“We walked a sewer over by OK Creek.  When we scouted it out, it was pretty clear that the flow levels were relatively low, but the structure itself was quite large (18 feet by 16 feet).  We get about 1,000 feet or so in and the flow has gotten a little higher, nearly up to our knees, but you can tell it’s not going to get any higher in front of us.  The pipe we were walking down was a double box culvert and merges into one large egg-shaped pipe that’s about 25 feet tall.  My partner took a few steps in front of us, into this new opening, and dropped into three to four feet of (excrement) – right up to his waders.  The entire bottom of the pipe was missing or eroded away.”  -Jonathan Lyke, Project Coordinator

Although there is some humor regarding a scenario that someone goes swimming in the sewer, I want to point out that safety was of chief concern with this project.  TREKK spent many hours ensuring that this project was performed correctly and safely.

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Ever Find Anything Interesting On The Job?

“A riding lawn mower in a combined sewer system.  It was over by Arrowhead Stadium. I guess somebody drove it on in and just left it there.”  -Ron Thomann, Project Manager

“Down in Paris, TX I found 25 or 30 old silver dollars.  They were all from the late 1800s, in the 1890s.  Another odd one was over by the Leavenworth prison – we found a ton of old buttons.  I’m talking thousands of these and they were labeled as Leavenworth Penitentiary.  Talked to the guy at the prison and he said they had to have been from a long, long time ago, (because) there are no buttons on the uniforms anymore.”  -Dennis Major, Jetter Operator

“When I worked in the field, I always kept my flip phone on my hip.  I was working in Omaha and getting lowered into a structure and, you know, the harness really rides up on you.   I didn’t notice it, but I think my phone rode down all the way on the side of my hoodie (instead of clipped to my hip).  When my feet hit the bottom of the structure, I heard this ‘plop’ and, yeah, my phone dropped right in the channel.  I took a step to grab it and ‘clank’ – my cable and harness pulled me back.  I was 6 inches away, but my phone ran on down with the current.”

“Well, that didn’t stop us from working.  And you won’t believe it, but four manholes downstream, I found it.  There was a little bend in the channel and right there is my blue and silver flip-phone.”

I had to ask… Did you keep using the phone?  “Yeah.  I just scrubbed it down with bleach water, let it set on the dash for a few days to dry out, and used it for another year and a half or two years.”  -Lemuel Tjardes, CADD Technician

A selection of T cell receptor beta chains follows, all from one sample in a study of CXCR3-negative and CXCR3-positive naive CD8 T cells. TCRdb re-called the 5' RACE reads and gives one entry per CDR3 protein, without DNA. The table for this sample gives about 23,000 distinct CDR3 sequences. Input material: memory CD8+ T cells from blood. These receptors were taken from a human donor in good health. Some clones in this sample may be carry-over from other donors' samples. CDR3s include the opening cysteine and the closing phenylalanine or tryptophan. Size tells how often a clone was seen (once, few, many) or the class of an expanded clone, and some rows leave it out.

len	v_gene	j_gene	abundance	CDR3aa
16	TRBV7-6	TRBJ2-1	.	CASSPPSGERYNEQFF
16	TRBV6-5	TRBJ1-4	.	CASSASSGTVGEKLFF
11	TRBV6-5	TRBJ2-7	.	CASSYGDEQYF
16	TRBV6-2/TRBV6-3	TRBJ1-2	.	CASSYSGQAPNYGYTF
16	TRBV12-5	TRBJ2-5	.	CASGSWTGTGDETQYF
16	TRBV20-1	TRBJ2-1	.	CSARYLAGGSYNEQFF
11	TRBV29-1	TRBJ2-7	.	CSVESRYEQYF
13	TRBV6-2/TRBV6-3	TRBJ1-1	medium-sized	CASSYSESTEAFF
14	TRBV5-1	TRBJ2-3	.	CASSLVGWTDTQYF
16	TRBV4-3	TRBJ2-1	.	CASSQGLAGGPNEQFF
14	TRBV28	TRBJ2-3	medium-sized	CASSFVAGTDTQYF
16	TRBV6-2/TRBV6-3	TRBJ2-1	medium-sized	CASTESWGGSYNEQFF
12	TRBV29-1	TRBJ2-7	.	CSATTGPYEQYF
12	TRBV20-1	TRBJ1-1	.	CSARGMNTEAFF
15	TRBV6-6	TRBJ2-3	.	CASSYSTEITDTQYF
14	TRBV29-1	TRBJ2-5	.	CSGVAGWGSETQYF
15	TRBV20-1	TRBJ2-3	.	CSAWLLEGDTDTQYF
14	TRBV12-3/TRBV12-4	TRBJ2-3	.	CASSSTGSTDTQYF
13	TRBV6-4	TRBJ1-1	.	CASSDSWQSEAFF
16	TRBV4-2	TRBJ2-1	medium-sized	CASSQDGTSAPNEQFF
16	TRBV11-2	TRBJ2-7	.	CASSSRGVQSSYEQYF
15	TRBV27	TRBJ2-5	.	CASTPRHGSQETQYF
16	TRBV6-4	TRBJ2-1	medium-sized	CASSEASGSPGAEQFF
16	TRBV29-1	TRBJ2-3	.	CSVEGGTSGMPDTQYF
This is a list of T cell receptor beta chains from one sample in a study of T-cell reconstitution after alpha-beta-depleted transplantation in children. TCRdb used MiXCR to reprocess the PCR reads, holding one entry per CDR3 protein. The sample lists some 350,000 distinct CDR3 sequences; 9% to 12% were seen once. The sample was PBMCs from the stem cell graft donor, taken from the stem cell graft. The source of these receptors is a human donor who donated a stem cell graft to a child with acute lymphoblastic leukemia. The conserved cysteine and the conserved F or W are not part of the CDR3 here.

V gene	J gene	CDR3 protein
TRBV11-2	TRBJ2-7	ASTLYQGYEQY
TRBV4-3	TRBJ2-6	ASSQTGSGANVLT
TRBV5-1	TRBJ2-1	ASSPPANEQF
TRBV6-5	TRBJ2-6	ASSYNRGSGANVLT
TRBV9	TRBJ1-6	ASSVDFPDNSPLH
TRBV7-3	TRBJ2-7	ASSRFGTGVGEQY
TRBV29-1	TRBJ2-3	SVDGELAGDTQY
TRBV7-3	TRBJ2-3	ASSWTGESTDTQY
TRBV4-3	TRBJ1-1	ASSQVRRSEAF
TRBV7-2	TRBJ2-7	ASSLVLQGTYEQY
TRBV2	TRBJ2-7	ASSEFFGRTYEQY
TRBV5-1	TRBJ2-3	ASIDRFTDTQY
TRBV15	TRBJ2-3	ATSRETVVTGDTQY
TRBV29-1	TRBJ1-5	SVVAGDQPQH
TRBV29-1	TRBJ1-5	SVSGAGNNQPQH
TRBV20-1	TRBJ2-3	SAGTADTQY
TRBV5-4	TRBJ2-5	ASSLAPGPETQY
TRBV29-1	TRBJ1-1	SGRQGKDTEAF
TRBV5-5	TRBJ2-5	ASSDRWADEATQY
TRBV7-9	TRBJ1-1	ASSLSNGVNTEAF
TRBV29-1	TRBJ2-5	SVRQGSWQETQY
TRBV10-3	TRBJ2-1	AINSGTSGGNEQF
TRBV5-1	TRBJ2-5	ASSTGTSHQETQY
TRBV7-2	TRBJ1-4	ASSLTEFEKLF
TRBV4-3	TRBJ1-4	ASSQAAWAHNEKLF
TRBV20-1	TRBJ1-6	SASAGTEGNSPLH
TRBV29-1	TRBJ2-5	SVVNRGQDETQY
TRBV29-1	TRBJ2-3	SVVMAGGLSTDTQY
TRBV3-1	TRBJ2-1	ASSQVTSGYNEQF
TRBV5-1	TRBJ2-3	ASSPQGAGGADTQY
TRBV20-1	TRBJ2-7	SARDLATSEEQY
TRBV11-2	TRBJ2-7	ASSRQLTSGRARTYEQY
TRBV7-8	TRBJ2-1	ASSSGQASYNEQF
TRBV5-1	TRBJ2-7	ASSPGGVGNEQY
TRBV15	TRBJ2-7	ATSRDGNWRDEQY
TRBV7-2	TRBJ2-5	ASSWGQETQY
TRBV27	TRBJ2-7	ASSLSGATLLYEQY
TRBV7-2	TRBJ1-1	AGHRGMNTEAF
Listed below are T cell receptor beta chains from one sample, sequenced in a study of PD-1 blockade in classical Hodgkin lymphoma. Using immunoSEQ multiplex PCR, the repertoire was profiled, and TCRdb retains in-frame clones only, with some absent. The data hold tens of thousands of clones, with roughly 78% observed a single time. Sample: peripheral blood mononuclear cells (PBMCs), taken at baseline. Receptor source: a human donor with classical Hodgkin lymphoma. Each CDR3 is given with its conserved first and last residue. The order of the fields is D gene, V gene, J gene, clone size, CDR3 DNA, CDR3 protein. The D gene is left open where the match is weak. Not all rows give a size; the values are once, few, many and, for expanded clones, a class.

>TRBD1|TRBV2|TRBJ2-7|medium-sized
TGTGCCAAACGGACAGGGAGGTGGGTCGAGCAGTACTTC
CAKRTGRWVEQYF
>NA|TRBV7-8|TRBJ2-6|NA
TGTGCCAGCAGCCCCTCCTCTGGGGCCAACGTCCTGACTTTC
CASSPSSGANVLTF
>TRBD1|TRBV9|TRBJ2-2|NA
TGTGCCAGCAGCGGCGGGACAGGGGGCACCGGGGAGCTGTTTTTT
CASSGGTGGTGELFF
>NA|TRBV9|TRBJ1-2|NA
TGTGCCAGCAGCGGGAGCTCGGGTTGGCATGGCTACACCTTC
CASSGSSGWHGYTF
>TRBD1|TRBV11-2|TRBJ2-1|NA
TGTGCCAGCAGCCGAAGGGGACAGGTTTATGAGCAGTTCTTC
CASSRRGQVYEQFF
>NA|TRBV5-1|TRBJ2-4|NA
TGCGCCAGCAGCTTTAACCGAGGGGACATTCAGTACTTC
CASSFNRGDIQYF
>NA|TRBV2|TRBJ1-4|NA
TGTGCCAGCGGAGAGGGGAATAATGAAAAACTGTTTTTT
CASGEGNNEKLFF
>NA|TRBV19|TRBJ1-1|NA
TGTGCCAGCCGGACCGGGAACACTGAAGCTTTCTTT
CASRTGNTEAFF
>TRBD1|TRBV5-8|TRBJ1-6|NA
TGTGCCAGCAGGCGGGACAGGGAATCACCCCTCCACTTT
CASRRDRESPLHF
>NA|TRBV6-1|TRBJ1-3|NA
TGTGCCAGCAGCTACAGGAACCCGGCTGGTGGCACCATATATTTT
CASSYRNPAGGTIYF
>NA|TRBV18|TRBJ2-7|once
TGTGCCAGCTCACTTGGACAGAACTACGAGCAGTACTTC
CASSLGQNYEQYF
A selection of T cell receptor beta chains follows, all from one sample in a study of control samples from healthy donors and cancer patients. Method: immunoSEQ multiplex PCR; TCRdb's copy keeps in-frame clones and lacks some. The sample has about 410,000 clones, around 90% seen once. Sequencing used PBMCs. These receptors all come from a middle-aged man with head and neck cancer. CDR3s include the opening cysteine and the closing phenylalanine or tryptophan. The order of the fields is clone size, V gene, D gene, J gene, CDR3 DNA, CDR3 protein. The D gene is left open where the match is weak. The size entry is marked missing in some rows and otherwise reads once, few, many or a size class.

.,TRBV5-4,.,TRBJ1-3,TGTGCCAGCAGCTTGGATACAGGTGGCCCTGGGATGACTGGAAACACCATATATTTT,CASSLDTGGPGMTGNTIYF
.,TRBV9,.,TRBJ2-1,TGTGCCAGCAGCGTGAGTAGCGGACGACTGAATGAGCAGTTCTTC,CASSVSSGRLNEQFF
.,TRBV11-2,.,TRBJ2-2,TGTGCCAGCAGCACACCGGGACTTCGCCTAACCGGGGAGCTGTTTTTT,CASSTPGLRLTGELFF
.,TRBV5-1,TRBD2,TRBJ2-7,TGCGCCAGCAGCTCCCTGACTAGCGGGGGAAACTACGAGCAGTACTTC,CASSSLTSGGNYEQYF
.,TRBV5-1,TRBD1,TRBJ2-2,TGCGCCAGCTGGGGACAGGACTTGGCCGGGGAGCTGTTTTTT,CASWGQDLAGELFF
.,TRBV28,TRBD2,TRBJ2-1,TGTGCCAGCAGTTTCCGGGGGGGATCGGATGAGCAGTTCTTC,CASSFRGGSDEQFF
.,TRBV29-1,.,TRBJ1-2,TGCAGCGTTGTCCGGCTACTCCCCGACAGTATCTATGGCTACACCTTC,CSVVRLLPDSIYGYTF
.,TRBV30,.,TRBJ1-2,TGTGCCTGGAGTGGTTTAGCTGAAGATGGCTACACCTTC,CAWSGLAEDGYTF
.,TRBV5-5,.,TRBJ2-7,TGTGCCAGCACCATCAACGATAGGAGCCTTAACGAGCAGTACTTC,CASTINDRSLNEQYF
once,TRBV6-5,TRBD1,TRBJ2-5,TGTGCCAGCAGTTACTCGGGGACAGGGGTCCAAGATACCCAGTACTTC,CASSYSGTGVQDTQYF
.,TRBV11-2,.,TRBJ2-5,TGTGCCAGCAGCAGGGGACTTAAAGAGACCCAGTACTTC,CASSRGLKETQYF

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Lions, Tigers, and … Corvettes?  Oh my.

TREKK often performs smoke testing of sanitary sewers to help determine how the system is set-up and where possible illicit connections may exist.  Typically smoke testing investigations will lead to determining why and where possible large amounts of rainwater may be entering the sanitary sewer.

Smoke testing requires ample notification to all properties and individuals in the area affected by smoke.  For example, local fire departments are always notified well in advance to help prevent unnecessary mobilization if calls come in stating that there’s smoke in said area.  It’s pretty common for folks to call 911 if they see smoke billowing out from a building or area an illicit connection exists.  Understandable, right?

Remembers Associate Lucas Gillen: “Smoke testing at the Kansas City Zoo was a whole day deal. Everyone we had was there to make sure everything went as planned.”  The project and smoke testing itself was planned out and went well all day.  “We’re finishing up, heading out to the parking lot and there’s a car on fire – and it’s a corvette.  A nice corvette!”

“I ran to an admin building of the zoo, running around looking for a fire extinguisher.  I came up to someone who was on the phone… they couldn’t help me.  So I ran to another room and opened up a supply closet to find the motherload of all fire extinguishers.  This must have been the supply closet for all the extinguishers for the whole zoo.  I grabbed the two biggest fire extinguishers I could and took off toward that parking lot.”

“Lucas was running about as fast as I’ve ever seen him with those fire extinguishers.  But it all turned out fine; the fire department showed up, and I think the project helped them out.”  -Tim Osborn, CCTV Operator

TREKK was able to help find the source contributing heavy flows to that area of the system.  And the fire department was prepared and able to help everyone out, especially the owner of that Corvette!

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Stories help IMPROVE LIVES.  Special thanks to everyone that helped share their personal stories from working in the sewer business over the years.  If you have any memorable stories to share, please don’t hesitate to reach out!

Alex Beck
GIS Technician